It even provided a citation for this “fact,” which, unfortunately, turned out to be an article posted last year highlighting the hallucinations generated by ChatGPT.

But fear not, my fellow humans, for this is not a reason to dismiss AI entirely, but rather a reminder to approach it with a healthy dose of skepticism and humor.

After all, who among us hasn’t confidently stated a “fact” that later turned out to be nothing more than a figment of our imagination?

The Advantages of AI: Verifiability and Honesty

And let’s not forget the advantages that AI has over our own fallible human minds. While information provided by AI can always be checked and verified, human memory cannot be rewound to see if what we remember actually happened.

Even if we remember a certain situation down to the last detail, we might still be inclined to lie if it suits our objective – something an AI would never do.

So let us embrace the honesty and verifiability of our digital counterparts, even as we chuckle at their occasional missteps. For in a world where truth is increasingly hard to come by, the ability to fact-check and verify information is a precious gift indeed.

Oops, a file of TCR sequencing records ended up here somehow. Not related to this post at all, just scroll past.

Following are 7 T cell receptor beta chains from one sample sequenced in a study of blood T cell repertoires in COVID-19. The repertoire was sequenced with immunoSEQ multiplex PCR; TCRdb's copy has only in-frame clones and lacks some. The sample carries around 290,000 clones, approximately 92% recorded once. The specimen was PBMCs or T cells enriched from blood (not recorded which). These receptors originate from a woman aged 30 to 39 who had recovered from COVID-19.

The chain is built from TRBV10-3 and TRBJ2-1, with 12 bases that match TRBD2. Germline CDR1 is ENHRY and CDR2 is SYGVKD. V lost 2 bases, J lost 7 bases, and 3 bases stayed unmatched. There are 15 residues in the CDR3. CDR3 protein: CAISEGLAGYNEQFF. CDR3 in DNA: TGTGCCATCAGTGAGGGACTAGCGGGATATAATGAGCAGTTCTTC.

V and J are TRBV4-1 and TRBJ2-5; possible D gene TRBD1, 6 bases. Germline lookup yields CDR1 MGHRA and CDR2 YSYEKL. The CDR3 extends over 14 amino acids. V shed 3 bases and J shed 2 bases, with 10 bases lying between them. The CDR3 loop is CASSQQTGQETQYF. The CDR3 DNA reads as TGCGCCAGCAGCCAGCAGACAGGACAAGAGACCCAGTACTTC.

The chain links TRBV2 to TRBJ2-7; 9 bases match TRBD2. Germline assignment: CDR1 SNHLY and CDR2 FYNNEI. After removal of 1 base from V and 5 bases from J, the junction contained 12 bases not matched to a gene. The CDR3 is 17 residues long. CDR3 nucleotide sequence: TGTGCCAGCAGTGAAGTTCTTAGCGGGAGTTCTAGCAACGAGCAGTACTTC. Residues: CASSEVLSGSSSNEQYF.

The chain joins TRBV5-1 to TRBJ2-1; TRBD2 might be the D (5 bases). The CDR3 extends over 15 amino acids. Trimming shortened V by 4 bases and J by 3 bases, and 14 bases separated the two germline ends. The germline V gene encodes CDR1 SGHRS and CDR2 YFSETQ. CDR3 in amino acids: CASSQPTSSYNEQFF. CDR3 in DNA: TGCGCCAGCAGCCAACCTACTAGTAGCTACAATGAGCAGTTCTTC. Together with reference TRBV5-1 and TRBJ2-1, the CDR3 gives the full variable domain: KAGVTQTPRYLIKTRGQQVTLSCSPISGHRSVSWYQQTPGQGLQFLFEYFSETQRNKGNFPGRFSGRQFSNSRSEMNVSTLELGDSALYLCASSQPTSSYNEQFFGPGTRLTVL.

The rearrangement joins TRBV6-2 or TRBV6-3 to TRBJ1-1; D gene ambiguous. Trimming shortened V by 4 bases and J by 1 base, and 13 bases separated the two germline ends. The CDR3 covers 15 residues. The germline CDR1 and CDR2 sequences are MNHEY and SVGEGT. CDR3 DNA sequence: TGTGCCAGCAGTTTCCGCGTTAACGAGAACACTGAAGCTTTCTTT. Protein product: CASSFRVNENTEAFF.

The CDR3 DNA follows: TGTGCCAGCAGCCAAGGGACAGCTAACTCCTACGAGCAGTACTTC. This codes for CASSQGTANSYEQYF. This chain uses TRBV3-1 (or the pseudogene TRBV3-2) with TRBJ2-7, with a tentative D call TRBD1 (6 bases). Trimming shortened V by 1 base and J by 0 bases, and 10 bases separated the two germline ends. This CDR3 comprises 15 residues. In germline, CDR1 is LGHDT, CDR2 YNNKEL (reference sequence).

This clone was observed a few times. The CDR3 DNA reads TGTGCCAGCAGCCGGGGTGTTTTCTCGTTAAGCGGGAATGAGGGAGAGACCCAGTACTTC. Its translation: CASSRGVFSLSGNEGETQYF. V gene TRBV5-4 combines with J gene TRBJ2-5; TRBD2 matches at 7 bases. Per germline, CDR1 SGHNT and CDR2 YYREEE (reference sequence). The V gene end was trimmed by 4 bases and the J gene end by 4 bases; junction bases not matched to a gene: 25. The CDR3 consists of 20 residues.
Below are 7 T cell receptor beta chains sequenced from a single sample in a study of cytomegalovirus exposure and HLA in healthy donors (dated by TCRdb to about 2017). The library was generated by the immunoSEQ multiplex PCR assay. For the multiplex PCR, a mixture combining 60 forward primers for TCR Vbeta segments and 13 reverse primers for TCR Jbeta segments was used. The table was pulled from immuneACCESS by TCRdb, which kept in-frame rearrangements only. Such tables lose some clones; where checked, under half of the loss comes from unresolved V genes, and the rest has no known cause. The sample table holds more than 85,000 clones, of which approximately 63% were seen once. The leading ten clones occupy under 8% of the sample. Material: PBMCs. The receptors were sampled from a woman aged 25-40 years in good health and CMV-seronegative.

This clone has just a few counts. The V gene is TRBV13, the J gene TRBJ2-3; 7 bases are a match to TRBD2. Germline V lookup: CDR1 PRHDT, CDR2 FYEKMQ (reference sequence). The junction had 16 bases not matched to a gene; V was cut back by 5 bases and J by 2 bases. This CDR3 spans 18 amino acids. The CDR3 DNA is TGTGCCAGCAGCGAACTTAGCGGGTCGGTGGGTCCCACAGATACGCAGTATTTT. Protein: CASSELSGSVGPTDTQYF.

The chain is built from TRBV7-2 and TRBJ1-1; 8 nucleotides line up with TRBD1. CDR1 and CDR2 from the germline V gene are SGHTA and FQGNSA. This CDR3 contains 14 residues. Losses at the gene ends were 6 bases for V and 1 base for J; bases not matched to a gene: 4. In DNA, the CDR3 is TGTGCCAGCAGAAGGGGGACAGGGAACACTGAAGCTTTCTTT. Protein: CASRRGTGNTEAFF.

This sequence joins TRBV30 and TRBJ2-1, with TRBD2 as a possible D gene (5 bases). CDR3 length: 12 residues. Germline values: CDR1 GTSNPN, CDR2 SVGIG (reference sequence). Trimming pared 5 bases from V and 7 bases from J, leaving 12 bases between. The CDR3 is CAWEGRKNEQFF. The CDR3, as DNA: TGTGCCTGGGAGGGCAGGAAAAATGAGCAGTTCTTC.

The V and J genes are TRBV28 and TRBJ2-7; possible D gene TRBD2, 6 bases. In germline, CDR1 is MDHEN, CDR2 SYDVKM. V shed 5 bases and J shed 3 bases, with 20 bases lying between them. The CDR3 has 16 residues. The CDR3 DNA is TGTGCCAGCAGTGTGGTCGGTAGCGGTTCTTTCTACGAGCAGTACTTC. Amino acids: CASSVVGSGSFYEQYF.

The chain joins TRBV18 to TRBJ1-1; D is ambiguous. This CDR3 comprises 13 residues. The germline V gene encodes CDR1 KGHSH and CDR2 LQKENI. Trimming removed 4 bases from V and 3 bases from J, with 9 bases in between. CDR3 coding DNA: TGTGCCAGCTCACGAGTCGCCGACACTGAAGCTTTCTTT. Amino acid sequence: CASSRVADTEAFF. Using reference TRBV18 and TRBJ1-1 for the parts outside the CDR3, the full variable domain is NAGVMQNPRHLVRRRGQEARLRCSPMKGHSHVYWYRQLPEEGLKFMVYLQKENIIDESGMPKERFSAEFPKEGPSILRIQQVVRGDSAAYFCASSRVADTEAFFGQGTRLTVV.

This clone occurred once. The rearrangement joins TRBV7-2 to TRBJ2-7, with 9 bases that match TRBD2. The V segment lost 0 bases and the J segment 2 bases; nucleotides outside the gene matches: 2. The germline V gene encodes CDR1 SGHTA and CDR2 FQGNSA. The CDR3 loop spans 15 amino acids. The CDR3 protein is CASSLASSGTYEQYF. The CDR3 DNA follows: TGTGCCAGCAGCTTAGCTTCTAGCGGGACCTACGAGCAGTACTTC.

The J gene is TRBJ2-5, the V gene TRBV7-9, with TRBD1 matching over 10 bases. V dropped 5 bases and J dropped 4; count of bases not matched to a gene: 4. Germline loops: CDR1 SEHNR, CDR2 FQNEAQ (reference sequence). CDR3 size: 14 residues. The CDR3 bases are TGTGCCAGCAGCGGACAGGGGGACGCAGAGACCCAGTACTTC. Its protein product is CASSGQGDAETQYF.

Conclusion

So let us march forward, hand in robotic hand, into this brave new world of human-AI collaboration. Let us celebrate our shared imperfections and embrace the opportunities for growth and improvement that lie ahead.

And let us never forget that, while AI may be capable of incredible feats, it is we, the meat-dressed humans, who bring the true magic to the table.

For in the end, it is not about pitting humans against machines, but rather about finding ways to work together, to magnify our strengths and minimize our weaknesses.

It is about recognizing that, just as we are fallible and prone to hallucinations, so too are our digital counterparts – and that’s okay.

So let us approach this new era with humor, with curiosity, and with a willingness to learn from one another. And let us never forget that, no matter how advanced AI becomes, it will always be we, the meat-dressed humans, who hold the key to unlocking its true potential.